In Australia and the boss for local casino operator The Star Entertainment Group Limited has reportedly been forced to defend his firm’s decision to pay out annual executive bonuses valued at about $997,000 at the same time as receiving financial support from the government.

According to a report from Inside Asian Gaming, John O’Neill serves as Chairman for the Sydney-listed company and was criticized for authorizing the payments despite the firm having accepted approximately $46 million over the same period courtesy of the JobKeeper Payment program. The source explained that this federal scheme was introduced at the end of March in order to help enterprises pay employee salaries during the economic downturn associated with the ongoing coronavirus pandemic and has so far been utilized by more than 960,000 businesses and non-profits.

Pricey payment:

However, The Star Entertainment Group Limited recently sanctioned a number of bonuses for its top brass including almost $591,000 in deferred shares for its Chief Executive Officer, Matt Bekier. This particular package also purportedly included an annual salary package valued at around $1.6 million although this represented a drop of around 30% from the $2.3 million the executive earned for the previous financial year.

Emphatic justification:

O’Neill reportedly defended his company’s move by declaring that ‘every dollar’ it received via the JobKeeper Payment scheme had been ‘used for the purpose the government intended’ with some 85% of the cash going ‘directly to team members who were stood down or working reduced hours.’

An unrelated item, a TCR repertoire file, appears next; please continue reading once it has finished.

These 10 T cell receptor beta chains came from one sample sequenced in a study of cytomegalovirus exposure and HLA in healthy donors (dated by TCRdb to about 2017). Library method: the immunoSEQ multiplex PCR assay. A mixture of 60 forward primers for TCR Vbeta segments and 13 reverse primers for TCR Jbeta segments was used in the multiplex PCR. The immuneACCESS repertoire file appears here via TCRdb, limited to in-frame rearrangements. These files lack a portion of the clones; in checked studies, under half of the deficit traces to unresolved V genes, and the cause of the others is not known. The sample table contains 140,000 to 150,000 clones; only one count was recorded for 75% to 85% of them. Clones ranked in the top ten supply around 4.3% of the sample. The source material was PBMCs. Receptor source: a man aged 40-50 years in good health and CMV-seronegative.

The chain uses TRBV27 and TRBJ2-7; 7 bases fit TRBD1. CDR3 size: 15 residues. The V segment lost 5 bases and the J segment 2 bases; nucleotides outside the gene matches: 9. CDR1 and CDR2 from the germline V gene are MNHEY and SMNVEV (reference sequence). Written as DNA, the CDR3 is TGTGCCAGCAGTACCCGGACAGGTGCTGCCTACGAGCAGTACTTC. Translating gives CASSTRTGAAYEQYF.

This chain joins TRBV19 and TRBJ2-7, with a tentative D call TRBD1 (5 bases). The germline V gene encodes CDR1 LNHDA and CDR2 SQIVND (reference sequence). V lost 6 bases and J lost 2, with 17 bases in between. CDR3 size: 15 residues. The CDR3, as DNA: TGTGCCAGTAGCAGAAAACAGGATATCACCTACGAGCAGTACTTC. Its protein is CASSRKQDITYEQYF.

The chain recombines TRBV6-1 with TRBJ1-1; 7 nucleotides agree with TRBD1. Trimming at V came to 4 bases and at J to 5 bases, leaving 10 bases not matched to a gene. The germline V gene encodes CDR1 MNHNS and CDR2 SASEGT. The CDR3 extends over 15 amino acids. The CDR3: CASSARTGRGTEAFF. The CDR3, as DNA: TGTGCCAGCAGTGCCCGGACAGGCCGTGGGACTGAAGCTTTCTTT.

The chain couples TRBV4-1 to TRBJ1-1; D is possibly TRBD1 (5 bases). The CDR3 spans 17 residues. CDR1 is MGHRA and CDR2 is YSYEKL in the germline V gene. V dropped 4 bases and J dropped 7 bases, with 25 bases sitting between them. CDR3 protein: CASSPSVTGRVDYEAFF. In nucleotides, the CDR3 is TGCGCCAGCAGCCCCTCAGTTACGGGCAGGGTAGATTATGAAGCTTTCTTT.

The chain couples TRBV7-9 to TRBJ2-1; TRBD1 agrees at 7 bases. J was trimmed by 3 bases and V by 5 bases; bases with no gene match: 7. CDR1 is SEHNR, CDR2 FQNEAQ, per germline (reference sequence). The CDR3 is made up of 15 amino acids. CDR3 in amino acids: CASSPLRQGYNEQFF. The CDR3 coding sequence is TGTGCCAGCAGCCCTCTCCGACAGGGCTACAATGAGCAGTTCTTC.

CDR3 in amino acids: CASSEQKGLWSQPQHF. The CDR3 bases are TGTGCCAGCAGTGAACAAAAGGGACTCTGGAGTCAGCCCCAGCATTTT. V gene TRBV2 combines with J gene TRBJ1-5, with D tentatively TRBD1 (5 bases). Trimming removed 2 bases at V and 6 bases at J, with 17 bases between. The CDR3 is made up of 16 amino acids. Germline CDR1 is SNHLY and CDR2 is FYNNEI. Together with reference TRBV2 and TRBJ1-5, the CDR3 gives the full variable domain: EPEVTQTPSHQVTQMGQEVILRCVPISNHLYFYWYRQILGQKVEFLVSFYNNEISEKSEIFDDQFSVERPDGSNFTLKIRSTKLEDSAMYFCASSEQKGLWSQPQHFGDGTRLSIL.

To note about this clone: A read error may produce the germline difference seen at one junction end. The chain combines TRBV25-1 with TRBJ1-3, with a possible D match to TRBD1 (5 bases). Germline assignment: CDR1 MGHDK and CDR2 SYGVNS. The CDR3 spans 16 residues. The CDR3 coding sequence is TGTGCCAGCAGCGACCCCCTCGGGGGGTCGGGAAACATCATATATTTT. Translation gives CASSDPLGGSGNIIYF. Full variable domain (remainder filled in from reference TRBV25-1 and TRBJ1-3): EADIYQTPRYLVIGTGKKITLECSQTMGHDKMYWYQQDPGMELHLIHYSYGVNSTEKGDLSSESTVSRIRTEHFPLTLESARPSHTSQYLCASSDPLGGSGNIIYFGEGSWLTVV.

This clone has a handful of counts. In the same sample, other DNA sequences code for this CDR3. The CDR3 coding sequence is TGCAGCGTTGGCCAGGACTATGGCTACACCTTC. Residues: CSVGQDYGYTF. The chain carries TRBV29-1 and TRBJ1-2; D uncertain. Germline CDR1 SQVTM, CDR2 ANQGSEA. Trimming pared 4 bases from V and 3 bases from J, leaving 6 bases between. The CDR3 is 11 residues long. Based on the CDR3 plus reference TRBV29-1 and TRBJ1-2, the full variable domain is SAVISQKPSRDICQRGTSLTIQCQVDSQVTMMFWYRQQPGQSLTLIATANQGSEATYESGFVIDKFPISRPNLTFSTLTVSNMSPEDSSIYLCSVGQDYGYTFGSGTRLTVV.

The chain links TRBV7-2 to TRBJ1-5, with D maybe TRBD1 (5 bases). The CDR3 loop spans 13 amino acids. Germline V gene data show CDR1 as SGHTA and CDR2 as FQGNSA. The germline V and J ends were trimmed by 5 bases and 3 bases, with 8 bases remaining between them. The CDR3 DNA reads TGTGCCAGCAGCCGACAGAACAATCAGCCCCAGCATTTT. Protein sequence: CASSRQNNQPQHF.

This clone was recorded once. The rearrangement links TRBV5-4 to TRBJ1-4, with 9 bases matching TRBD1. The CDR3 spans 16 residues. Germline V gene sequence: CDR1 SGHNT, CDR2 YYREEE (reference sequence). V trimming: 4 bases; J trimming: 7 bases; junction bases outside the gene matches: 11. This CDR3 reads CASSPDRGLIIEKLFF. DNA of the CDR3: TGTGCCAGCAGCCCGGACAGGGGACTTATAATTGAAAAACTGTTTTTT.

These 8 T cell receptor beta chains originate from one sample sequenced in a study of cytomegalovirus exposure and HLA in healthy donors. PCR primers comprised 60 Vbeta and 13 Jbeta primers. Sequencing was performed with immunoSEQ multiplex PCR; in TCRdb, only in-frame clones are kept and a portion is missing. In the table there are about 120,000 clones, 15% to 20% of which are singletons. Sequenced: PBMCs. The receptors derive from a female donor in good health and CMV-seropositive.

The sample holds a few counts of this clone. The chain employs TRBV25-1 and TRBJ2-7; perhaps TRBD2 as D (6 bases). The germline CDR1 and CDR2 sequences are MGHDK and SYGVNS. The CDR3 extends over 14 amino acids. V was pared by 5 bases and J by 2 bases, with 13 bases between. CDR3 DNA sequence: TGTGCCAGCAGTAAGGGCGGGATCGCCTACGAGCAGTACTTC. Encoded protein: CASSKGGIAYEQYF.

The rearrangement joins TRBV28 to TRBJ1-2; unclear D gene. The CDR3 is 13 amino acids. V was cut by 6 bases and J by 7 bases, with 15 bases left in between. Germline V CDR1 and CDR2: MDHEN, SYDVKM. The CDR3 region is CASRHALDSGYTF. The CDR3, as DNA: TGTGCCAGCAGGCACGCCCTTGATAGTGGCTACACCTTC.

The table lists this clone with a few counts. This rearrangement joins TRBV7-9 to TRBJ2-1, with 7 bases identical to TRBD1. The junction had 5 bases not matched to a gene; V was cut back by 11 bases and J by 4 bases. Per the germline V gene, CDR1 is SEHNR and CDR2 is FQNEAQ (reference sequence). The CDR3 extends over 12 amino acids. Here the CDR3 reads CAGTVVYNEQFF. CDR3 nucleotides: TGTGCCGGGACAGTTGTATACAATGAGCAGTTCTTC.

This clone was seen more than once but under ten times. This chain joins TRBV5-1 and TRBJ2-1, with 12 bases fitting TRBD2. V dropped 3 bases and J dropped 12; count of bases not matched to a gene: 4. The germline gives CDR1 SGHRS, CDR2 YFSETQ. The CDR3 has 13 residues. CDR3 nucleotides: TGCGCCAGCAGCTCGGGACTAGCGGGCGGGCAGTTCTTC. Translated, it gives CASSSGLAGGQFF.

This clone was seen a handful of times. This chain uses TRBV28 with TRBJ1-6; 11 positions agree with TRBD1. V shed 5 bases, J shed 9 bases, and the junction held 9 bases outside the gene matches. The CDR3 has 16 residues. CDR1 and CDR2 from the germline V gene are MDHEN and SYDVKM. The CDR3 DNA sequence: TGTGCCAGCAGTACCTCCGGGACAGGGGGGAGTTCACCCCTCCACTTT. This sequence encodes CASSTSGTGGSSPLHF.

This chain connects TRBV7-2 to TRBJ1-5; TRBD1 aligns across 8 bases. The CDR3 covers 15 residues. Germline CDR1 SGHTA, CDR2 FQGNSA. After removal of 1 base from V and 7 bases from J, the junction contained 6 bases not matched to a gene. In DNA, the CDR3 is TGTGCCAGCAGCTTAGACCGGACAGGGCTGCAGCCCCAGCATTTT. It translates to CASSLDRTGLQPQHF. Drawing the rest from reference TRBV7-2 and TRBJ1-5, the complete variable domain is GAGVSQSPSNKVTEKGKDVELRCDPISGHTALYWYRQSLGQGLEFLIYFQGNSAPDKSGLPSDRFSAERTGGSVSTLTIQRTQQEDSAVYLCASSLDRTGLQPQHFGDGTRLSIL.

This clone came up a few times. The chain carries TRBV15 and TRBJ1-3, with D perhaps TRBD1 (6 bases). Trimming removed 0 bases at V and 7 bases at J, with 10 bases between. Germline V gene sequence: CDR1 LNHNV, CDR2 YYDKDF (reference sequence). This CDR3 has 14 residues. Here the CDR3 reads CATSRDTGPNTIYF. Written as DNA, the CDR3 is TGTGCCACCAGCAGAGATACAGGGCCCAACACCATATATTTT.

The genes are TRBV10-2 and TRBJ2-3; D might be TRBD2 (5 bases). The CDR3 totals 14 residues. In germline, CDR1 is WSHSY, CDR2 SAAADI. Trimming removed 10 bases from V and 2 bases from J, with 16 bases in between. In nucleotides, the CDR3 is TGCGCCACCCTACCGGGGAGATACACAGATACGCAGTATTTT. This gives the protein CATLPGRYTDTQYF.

Reportedly read a statement from O’Neil…

The remainder was used to return team members to their roles; an option that otherwise would not have been viable. There was no connection between JobKeeper Payment and bonuses. Bonuses [for the financial year] were equity incentives, not cash. They were new issue shares. Apart from the strategic achievements outlined earlier, there was also consideration given to retaining key talent as we prepare for a competitive casino landscape in Sydney.”

Rapid revival:

The Star Entertainment Group Limited was forced to close its The Star Gold Coast, Treasury Brisbane and The Star Sydney properties for a ten-week period from March 23 owing to coronavirus-related concerns and subsequently recorded annual company-wide revenues that were down by 31.1% year-on-year to roughly $1.06 billion. Bekier reportedly pronounced that aggregated receipts have since recovered to hit 75% of their 2019 levels courtesy of his firm’s properties in the state of Queensland chalking up results that are ‘broadly in line with the prior period.’

Bekier reportedly declared…

“The Star Sydney continues to be impacted by the more onerous constraints on the operations of the property including a cap on the number of patrons in an area and no co-mingling between areas.”